Assuring fans, “I’m a good reader of people and know [when] I’m being lied to,” and telling the press, “I hear but don’t believe everything you write,” Jay Gruden took the reins of the Washington Redskins at a news conference Thursday. Gruden was hired less than two weeks after Mike Shanahan was fired as head coach, following a dismal 3-13 season, and he was careful to sound upbeat while making clear that he didn’t want to retread the past year. “I don’t know what happened last year, and I don’t care what happened last year,” he told reporters.
But the new head coach, who was offensive coordinator for the Cincinnati Bengals team that lost in the first round of the playoffs last Sunday, also showed he was aware of the controversies that cropped up in Washington in 2013. Calling Robert Griffin III “a great quarterback, very exciting,” Gruden obliquely addressed grumblings that his new quarterback sometimes shifted blame for his woes onto others. “I expect him to take the blame on some throws, to be a great leader,” said Gruden.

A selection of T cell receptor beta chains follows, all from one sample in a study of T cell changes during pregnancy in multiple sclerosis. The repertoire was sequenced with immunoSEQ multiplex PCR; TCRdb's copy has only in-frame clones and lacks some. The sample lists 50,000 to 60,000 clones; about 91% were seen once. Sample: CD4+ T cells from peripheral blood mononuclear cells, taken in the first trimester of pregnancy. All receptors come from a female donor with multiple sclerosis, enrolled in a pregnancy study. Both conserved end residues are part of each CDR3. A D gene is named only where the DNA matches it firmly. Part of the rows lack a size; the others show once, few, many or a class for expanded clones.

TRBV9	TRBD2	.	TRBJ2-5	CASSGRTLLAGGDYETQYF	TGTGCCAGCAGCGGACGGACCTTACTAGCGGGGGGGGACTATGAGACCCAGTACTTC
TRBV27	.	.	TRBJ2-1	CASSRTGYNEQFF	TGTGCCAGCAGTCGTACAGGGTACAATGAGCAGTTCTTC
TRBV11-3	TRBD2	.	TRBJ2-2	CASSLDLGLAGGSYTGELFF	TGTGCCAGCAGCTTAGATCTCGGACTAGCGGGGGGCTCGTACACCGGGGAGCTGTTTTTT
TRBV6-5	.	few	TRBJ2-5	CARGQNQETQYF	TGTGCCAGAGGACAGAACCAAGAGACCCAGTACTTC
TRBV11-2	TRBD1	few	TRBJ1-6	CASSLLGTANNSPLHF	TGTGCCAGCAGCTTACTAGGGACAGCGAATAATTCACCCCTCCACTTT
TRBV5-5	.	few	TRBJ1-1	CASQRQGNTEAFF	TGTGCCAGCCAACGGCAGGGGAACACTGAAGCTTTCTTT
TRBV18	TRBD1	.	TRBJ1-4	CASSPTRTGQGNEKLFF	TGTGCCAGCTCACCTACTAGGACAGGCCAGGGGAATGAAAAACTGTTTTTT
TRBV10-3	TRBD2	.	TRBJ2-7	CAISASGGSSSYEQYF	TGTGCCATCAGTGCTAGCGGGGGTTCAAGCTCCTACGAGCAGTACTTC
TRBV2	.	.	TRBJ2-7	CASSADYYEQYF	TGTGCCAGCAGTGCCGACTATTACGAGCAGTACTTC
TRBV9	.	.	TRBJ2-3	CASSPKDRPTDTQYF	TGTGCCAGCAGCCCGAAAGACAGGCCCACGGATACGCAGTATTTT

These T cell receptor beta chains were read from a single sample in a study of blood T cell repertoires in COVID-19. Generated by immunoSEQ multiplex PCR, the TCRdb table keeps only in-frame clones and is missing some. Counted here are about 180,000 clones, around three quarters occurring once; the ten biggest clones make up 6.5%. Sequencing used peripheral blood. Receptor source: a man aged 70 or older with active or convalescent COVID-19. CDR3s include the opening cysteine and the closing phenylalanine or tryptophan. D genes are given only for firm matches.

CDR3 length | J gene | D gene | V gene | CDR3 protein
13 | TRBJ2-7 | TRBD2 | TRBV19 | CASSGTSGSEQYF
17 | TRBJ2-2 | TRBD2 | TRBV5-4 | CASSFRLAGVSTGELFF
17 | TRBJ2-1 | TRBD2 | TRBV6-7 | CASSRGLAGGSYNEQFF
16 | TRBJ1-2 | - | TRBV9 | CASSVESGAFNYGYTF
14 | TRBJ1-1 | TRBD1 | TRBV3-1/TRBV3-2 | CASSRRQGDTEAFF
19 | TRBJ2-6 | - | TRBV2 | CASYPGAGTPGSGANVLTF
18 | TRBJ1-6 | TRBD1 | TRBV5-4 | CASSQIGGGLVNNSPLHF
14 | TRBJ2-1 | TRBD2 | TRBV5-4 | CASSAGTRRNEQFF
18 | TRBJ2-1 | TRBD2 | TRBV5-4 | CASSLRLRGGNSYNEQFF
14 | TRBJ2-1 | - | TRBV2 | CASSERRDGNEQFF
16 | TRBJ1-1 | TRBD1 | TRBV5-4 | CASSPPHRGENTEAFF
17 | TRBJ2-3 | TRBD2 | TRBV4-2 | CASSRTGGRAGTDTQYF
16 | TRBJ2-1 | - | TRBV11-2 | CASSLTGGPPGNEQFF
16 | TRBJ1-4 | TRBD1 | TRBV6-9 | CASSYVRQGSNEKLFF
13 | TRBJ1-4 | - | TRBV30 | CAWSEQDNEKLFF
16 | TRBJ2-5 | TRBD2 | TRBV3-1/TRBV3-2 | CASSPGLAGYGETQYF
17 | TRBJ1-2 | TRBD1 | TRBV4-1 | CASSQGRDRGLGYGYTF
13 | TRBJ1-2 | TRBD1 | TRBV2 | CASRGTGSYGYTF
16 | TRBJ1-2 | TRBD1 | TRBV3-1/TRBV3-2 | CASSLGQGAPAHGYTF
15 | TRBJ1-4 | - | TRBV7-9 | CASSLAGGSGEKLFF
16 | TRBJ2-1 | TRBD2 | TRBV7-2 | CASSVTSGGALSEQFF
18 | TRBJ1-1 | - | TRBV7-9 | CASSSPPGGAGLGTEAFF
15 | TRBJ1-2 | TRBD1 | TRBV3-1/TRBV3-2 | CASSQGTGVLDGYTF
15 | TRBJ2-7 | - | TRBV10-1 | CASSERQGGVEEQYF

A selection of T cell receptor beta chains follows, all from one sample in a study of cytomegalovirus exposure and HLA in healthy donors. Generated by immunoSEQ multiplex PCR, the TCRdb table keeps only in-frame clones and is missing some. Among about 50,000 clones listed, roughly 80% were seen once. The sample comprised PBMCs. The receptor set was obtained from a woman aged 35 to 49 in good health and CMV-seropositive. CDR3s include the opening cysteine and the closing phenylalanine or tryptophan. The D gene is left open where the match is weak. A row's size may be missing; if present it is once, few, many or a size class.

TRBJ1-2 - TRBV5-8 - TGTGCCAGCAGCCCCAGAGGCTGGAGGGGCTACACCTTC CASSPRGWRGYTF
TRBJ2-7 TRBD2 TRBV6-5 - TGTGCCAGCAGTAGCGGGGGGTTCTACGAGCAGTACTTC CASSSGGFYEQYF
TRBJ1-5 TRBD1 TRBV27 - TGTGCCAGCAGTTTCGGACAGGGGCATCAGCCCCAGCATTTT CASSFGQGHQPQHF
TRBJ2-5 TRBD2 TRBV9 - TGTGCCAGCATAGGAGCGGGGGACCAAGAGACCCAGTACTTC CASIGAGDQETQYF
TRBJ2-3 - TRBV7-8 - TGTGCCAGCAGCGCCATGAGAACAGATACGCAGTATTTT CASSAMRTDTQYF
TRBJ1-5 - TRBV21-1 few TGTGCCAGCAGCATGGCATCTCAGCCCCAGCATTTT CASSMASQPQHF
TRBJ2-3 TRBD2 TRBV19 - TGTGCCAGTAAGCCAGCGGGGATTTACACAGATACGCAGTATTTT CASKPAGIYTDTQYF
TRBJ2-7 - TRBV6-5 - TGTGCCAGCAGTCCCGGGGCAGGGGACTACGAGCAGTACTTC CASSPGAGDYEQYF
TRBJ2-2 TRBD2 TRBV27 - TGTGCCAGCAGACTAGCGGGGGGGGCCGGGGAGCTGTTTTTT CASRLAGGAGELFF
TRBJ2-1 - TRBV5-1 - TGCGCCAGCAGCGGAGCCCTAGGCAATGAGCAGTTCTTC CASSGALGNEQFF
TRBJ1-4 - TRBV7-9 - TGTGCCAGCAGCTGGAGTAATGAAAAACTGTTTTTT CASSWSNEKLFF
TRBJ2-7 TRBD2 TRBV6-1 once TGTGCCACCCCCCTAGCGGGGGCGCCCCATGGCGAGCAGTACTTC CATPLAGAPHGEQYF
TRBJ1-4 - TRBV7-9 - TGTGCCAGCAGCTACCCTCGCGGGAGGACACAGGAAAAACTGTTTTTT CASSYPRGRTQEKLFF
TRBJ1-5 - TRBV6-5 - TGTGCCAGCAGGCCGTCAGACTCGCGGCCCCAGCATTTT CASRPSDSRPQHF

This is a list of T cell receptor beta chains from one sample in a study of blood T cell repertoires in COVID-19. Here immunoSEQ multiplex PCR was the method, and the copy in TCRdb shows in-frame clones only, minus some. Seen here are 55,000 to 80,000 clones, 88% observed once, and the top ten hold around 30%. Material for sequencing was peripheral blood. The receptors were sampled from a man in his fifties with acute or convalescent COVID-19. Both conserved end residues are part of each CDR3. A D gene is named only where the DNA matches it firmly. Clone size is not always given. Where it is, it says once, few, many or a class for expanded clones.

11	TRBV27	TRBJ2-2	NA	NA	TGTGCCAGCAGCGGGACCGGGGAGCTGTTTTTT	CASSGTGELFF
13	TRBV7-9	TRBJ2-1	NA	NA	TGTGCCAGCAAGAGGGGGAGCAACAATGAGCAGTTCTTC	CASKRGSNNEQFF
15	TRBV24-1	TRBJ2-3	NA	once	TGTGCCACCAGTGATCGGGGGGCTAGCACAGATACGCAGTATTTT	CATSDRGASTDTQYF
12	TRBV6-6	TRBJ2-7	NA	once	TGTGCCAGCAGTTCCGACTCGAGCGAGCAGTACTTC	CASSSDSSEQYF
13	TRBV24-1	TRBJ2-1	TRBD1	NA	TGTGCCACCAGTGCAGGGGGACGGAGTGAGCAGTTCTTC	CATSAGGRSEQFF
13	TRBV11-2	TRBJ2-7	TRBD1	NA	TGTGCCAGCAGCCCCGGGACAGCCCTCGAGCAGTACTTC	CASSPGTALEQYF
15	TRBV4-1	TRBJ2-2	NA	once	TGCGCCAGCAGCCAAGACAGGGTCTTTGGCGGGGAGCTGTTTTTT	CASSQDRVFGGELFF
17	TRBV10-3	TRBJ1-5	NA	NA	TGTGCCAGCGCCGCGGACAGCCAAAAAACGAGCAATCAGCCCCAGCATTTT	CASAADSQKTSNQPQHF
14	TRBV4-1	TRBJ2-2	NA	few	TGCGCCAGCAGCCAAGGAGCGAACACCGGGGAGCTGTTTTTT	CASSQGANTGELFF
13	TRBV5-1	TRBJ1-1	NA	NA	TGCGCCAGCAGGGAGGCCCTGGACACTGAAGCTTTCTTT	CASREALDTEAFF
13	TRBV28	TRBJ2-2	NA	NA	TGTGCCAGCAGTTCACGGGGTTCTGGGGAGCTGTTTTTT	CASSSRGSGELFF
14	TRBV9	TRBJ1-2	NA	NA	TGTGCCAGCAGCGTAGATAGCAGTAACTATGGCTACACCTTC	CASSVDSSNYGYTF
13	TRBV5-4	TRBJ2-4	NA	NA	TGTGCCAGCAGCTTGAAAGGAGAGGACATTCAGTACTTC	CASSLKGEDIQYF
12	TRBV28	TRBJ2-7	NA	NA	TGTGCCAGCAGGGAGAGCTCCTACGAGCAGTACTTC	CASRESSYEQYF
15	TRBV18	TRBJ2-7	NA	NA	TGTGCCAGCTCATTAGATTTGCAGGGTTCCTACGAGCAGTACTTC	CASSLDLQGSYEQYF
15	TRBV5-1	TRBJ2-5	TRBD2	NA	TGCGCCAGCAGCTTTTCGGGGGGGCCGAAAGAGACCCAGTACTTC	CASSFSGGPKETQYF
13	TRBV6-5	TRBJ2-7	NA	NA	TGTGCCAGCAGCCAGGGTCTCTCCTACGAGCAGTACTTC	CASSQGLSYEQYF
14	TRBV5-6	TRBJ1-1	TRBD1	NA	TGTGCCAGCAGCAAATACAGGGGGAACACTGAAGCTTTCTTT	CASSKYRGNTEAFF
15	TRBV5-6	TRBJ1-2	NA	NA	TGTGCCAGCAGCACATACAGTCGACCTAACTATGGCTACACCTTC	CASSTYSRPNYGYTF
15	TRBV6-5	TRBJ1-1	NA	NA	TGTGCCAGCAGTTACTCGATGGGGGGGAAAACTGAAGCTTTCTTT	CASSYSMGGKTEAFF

Team president Bruce Allen introduced Gruden, calling him “the right coach for this team.” Allen said they talked to dozens of prospects, some on the phone, that “we got to hear new ideas, new plans, new attitude,” and “through the search we kept looking for that leader and teacher.” Gruden, he said, was “the guy—someone with fire in his belly to lead.”
Gruden praised the defense he’s inherited, saying “there’s a core foundation in place,” and seemed to place much of the team’s shortfall on attitude. “I want a sense of confidence instilled in the players right away,” he said. “I want them to know they are going to come into work and get the best. A sense of confidence and a sense of pride, the sooner the better, and then we’ll have a chance to succeed.”
Gruden also returned Allen’s praise, saying of the team’s leadership, “The passion for excellence is there. All they want to do is win. Dan Snyder and Bruce Allen have the people’s best interests at heart.”